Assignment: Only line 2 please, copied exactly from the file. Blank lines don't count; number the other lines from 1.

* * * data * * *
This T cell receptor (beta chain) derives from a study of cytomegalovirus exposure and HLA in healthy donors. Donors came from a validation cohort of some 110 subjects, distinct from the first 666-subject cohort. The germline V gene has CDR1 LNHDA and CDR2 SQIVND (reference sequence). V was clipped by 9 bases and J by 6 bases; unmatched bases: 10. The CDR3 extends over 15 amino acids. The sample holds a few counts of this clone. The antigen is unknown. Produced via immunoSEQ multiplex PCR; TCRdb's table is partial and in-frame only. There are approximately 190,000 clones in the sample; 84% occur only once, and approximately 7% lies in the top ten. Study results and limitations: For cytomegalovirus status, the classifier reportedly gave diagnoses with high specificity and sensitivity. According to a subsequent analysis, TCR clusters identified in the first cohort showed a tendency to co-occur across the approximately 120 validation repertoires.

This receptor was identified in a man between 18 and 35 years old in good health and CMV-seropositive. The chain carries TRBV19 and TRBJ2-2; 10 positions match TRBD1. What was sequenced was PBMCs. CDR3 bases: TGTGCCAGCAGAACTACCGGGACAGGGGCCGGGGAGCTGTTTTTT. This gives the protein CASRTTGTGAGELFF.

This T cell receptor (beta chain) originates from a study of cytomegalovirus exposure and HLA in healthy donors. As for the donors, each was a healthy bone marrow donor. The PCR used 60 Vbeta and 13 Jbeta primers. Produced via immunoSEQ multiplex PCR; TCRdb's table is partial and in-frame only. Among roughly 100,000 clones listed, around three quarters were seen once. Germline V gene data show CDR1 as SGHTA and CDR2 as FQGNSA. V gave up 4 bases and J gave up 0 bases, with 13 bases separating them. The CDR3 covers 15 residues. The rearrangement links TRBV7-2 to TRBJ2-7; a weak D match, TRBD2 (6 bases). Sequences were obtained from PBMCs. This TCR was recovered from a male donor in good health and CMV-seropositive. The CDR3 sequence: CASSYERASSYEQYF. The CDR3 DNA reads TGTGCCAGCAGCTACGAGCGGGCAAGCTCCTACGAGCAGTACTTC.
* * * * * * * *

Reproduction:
This receptor was identified in a man between 18 and 35 years old in good health and CMV-seropositive. The chain carries TRBV19 and TRBJ2-2; 10 positions match TRBD1. What was sequenced was PBMCs. CDR3 bases: TGTGCCAGCAGAACTACCGGGACAGGGGCCGGGGAGCTGTTTTTT. This gives the protein CASRTTGTGAGELFF.